Young Woman in Blue,
DeWitt Wallace Collection.
Though I still make copious notes-to-self, sometimes in legible script and sometimes in undecipherable glyphs, in my writing I have progressed from blowing paint on cave walls to composing on my computer.
I am so pleased with myself.
But yesterday, after finishing a scene that contained a fair amount of dialogue, I realized I could not judge, by scrolling back and forth, whether the overall proportions of dialogue, action and description meshed appropriately or were out of kilter. If, indeed, the verbal jeans made my ass look big.
My mental sense of narrative correlation, of visual balance, has not adjusted to the screen medium.
I will have to print out the passage to determine if my dialogue goes on too long, to decide if the scene needs insertions/deletions to keep it from sitting there like a snore of snails.
I will have to see the scene as it might appear on physical pages.
Balance/proportion of component parts is likely another reason why writing gurus advise printing out a manuscript at some stage in the revision process.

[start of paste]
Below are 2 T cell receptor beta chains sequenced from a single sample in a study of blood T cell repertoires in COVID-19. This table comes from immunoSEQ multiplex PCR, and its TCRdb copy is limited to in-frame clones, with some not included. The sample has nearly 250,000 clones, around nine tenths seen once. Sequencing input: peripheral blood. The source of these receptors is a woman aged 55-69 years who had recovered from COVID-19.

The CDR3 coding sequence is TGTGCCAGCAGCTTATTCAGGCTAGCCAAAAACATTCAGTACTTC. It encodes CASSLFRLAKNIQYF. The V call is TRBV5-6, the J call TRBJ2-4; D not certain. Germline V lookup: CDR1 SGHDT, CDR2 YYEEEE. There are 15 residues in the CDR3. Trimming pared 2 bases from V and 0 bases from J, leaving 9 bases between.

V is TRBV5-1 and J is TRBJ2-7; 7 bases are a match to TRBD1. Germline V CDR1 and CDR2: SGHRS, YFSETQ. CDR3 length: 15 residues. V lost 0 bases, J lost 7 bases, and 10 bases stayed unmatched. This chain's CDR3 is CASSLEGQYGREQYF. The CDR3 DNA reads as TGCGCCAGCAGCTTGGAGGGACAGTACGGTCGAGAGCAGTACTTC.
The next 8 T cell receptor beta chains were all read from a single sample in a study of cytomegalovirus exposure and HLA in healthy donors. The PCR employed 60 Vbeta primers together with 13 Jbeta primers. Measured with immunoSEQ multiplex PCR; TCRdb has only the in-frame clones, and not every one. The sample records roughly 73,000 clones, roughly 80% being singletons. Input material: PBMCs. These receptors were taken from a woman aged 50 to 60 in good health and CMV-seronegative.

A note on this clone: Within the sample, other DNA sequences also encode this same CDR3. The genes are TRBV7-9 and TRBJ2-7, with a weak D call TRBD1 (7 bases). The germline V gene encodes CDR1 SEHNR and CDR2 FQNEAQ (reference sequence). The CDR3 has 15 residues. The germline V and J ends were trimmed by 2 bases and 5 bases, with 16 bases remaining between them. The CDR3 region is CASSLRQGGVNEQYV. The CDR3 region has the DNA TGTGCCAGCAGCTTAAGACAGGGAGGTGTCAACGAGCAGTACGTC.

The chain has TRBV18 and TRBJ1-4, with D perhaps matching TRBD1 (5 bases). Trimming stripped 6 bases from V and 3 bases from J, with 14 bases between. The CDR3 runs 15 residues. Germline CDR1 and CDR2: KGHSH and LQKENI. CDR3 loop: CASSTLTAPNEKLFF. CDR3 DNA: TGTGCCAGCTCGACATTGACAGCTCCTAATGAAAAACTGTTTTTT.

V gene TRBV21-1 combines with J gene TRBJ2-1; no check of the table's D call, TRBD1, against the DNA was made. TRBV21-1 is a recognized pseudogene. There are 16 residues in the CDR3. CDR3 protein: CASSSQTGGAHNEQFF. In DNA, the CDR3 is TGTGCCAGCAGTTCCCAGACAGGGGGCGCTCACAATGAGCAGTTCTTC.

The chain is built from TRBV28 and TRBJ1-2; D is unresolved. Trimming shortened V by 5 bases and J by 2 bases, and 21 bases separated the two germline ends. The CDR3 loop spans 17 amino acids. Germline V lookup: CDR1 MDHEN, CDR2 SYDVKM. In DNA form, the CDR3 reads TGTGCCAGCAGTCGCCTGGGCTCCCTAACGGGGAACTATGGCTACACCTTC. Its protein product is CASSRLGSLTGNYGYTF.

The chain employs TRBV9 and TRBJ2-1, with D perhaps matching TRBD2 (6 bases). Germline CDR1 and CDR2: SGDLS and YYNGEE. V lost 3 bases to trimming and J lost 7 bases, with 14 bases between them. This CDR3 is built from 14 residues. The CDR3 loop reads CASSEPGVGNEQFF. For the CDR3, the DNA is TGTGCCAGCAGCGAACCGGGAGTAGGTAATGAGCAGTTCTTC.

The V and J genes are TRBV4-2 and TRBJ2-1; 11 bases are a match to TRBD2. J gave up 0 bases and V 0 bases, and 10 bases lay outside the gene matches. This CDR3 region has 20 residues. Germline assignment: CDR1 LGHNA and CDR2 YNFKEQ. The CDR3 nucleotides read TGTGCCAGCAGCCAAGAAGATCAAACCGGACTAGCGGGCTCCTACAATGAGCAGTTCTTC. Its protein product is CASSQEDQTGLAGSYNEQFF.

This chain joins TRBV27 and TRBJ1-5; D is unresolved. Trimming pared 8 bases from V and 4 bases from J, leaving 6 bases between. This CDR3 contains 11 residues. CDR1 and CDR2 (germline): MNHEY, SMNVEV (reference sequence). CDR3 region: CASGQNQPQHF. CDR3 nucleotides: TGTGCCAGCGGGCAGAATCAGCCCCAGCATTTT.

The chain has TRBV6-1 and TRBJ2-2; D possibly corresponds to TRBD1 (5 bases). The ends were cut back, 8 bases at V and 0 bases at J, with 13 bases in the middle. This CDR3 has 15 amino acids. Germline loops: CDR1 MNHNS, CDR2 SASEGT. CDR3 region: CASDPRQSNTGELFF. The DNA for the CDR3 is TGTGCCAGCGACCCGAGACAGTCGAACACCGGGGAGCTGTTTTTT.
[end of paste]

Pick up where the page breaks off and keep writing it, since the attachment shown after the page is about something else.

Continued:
Not only words, but also whole passages look different in page form. And that form is -- we hope -- how the reader will see them.
Some Superior Words with Industry Application:
manque: adj., short of or frustrated in the fulfillment of one's aspirations, a synonym for an unpublished writer.
recusants: n. those who refuses to accept established forms or authority, ie. unpublished writers ( see above) who occupy, they say, a large portion of industry mail ( see below) by their persistence in sending non-fiction agents their hand-written fantasy masterpieces, with glitter, and with grandious references to a New York newspaper -- and who then follow their rejections with nasty notes.
rejectamenta: n. another word for slush pile.